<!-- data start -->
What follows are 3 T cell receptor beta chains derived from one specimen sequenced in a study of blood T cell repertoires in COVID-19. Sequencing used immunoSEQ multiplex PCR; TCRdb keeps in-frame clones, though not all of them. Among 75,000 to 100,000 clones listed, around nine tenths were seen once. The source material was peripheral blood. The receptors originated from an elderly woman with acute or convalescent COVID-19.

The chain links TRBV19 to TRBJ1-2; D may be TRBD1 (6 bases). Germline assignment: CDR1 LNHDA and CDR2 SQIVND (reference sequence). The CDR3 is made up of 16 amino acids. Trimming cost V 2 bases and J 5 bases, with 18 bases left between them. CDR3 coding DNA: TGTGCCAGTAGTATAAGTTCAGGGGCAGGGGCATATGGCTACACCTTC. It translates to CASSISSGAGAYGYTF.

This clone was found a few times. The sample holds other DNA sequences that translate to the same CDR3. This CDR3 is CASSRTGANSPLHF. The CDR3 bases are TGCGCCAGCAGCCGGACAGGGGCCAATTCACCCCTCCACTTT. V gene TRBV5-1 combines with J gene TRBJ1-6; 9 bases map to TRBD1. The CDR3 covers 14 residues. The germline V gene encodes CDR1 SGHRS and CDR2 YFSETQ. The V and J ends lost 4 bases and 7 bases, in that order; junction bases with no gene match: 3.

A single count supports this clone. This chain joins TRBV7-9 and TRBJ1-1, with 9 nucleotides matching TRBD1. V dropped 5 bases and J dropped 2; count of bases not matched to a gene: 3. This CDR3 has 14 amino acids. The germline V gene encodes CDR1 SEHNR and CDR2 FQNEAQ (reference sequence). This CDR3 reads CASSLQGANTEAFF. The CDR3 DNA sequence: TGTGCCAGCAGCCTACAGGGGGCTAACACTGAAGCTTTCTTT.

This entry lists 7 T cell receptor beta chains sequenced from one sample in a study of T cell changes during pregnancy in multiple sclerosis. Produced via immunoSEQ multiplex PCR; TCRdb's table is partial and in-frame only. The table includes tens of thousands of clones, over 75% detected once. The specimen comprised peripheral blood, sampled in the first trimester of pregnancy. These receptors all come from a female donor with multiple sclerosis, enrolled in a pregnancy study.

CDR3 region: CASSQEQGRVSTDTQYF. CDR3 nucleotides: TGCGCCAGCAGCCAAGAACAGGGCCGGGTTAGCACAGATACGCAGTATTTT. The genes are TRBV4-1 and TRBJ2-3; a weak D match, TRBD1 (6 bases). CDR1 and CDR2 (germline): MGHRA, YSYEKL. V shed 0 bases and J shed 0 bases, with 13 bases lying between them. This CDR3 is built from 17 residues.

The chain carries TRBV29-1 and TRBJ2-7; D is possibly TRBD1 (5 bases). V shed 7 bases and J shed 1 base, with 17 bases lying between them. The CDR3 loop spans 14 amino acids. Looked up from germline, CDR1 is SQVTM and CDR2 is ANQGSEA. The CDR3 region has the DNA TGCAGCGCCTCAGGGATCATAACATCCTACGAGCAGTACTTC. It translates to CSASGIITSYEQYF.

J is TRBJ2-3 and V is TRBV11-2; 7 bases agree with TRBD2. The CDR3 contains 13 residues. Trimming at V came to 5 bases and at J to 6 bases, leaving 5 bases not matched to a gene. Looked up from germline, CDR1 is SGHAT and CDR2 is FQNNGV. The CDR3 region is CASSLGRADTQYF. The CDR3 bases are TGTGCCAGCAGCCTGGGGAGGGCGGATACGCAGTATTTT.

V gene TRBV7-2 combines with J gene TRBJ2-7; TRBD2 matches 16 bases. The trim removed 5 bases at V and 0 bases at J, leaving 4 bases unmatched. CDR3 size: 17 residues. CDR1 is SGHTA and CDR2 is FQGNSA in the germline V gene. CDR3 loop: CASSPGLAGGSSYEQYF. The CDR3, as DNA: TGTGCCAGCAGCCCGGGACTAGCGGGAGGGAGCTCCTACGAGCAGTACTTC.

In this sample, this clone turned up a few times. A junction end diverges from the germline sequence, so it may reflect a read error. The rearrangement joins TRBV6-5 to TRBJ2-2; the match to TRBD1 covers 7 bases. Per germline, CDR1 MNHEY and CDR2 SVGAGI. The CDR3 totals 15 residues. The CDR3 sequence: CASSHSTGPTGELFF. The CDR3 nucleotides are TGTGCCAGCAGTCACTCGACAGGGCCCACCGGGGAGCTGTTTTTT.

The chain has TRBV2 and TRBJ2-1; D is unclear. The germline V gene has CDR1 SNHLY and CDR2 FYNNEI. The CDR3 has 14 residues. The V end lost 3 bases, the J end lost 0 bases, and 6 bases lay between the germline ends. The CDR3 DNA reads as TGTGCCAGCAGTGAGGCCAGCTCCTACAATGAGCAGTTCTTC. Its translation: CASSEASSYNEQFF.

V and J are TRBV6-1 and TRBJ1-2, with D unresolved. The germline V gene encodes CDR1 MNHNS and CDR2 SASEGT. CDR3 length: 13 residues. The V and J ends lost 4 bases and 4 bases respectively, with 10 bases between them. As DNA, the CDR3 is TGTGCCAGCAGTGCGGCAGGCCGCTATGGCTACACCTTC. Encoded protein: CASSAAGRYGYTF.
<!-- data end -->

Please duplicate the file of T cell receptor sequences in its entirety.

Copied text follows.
What follows are 3 T cell receptor beta chains derived from one specimen sequenced in a study of blood T cell repertoires in COVID-19. Sequencing used immunoSEQ multiplex PCR; TCRdb keeps in-frame clones, though not all of them. Among 75,000 to 100,000 clones listed, around nine tenths were seen once. The source material was peripheral blood. The receptors originated from an elderly woman with acute or convalescent COVID-19.

The chain links TRBV19 to TRBJ1-2; D may be TRBD1 (6 bases). Germline assignment: CDR1 LNHDA and CDR2 SQIVND (reference sequence). The CDR3 is made up of 16 amino acids. Trimming cost V 2 bases and J 5 bases, with 18 bases left between them. CDR3 coding DNA: TGTGCCAGTAGTATAAGTTCAGGGGCAGGGGCATATGGCTACACCTTC. It translates to CASSISSGAGAYGYTF.

This clone was found a few times. The sample holds other DNA sequences that translate to the same CDR3. This CDR3 is CASSRTGANSPLHF. The CDR3 bases are TGCGCCAGCAGCCGGACAGGGGCCAATTCACCCCTCCACTTT. V gene TRBV5-1 combines with J gene TRBJ1-6; 9 bases map to TRBD1. The CDR3 covers 14 residues. The germline V gene encodes CDR1 SGHRS and CDR2 YFSETQ. The V and J ends lost 4 bases and 7 bases, in that order; junction bases with no gene match: 3.

A single count supports this clone. This chain joins TRBV7-9 and TRBJ1-1, with 9 nucleotides matching TRBD1. V dropped 5 bases and J dropped 2; count of bases not matched to a gene: 3. This CDR3 has 14 amino acids. The germline V gene encodes CDR1 SEHNR and CDR2 FQNEAQ (reference sequence). This CDR3 reads CASSLQGANTEAFF. The CDR3 DNA sequence: TGTGCCAGCAGCCTACAGGGGGCTAACACTGAAGCTTTCTTT.

This entry lists 7 T cell receptor beta chains sequenced from one sample in a study of T cell changes during pregnancy in multiple sclerosis. Produced via immunoSEQ multiplex PCR; TCRdb's table is partial and in-frame only. The table includes tens of thousands of clones, over 75% detected once. The specimen comprised peripheral blood, sampled in the first trimester of pregnancy. These receptors all come from a female donor with multiple sclerosis, enrolled in a pregnancy study.

CDR3 region: CASSQEQGRVSTDTQYF. CDR3 nucleotides: TGCGCCAGCAGCCAAGAACAGGGCCGGGTTAGCACAGATACGCAGTATTTT. The genes are TRBV4-1 and TRBJ2-3; a weak D match, TRBD1 (6 bases). CDR1 and CDR2 (germline): MGHRA, YSYEKL. V shed 0 bases and J shed 0 bases, with 13 bases lying between them. This CDR3 is built from 17 residues.

The chain carries TRBV29-1 and TRBJ2-7; D is possibly TRBD1 (5 bases). V shed 7 bases and J shed 1 base, with 17 bases lying between them. The CDR3 loop spans 14 amino acids. Looked up from germline, CDR1 is SQVTM and CDR2 is ANQGSEA. The CDR3 region has the DNA TGCAGCGCCTCAGGGATCATAACATCCTACGAGCAGTACTTC. It translates to CSASGIITSYEQYF.

J is TRBJ2-3 and V is TRBV11-2; 7 bases agree with TRBD2. The CDR3 contains 13 residues. Trimming at V came to 5 bases and at J to 6 bases, leaving 5 bases not matched to a gene. Looked up from germline, CDR1 is SGHAT and CDR2 is FQNNGV. The CDR3 region is CASSLGRADTQYF. The CDR3 bases are TGTGCCAGCAGCCTGGGGAGGGCGGATACGCAGTATTTT.

V gene TRBV7-2 combines with J gene TRBJ2-7; TRBD2 matches 16 bases. The trim removed 5 bases at V and 0 bases at J, leaving 4 bases unmatched. CDR3 size: 17 residues. CDR1 is SGHTA and CDR2 is FQGNSA in the germline V gene. CDR3 loop: CASSPGLAGGSSYEQYF. The CDR3, as DNA: TGTGCCAGCAGCCCGGGACTAGCGGGAGGGAGCTCCTACGAGCAGTACTTC.

In this sample, this clone turned up a few times. A junction end diverges from the germline sequence, so it may reflect a read error. The rearrangement joins TRBV6-5 to TRBJ2-2; the match to TRBD1 covers 7 bases. Per germline, CDR1 MNHEY and CDR2 SVGAGI. The CDR3 totals 15 residues. The CDR3 sequence: CASSHSTGPTGELFF. The CDR3 nucleotides are TGTGCCAGCAGTCACTCGACAGGGCCCACCGGGGAGCTGTTTTTT.

The chain has TRBV2 and TRBJ2-1; D is unclear. The germline V gene has CDR1 SNHLY and CDR2 FYNNEI. The CDR3 has 14 residues. The V end lost 3 bases, the J end lost 0 bases, and 6 bases lay between the germline ends. The CDR3 DNA reads as TGTGCCAGCAGTGAGGCCAGCTCCTACAATGAGCAGTTCTTC. Its translation: CASSEASSYNEQFF.

V and J are TRBV6-1 and TRBJ1-2, with D unresolved. The germline V gene encodes CDR1 MNHNS and CDR2 SASEGT. CDR3 length: 13 residues. The V and J ends lost 4 bases and 4 bases respectively, with 10 bases between them. As DNA, the CDR3 is TGTGCCAGCAGTGCGGCAGGCCGCTATGGCTACACCTTC. Encoded protein: CASSAAGRYGYTF.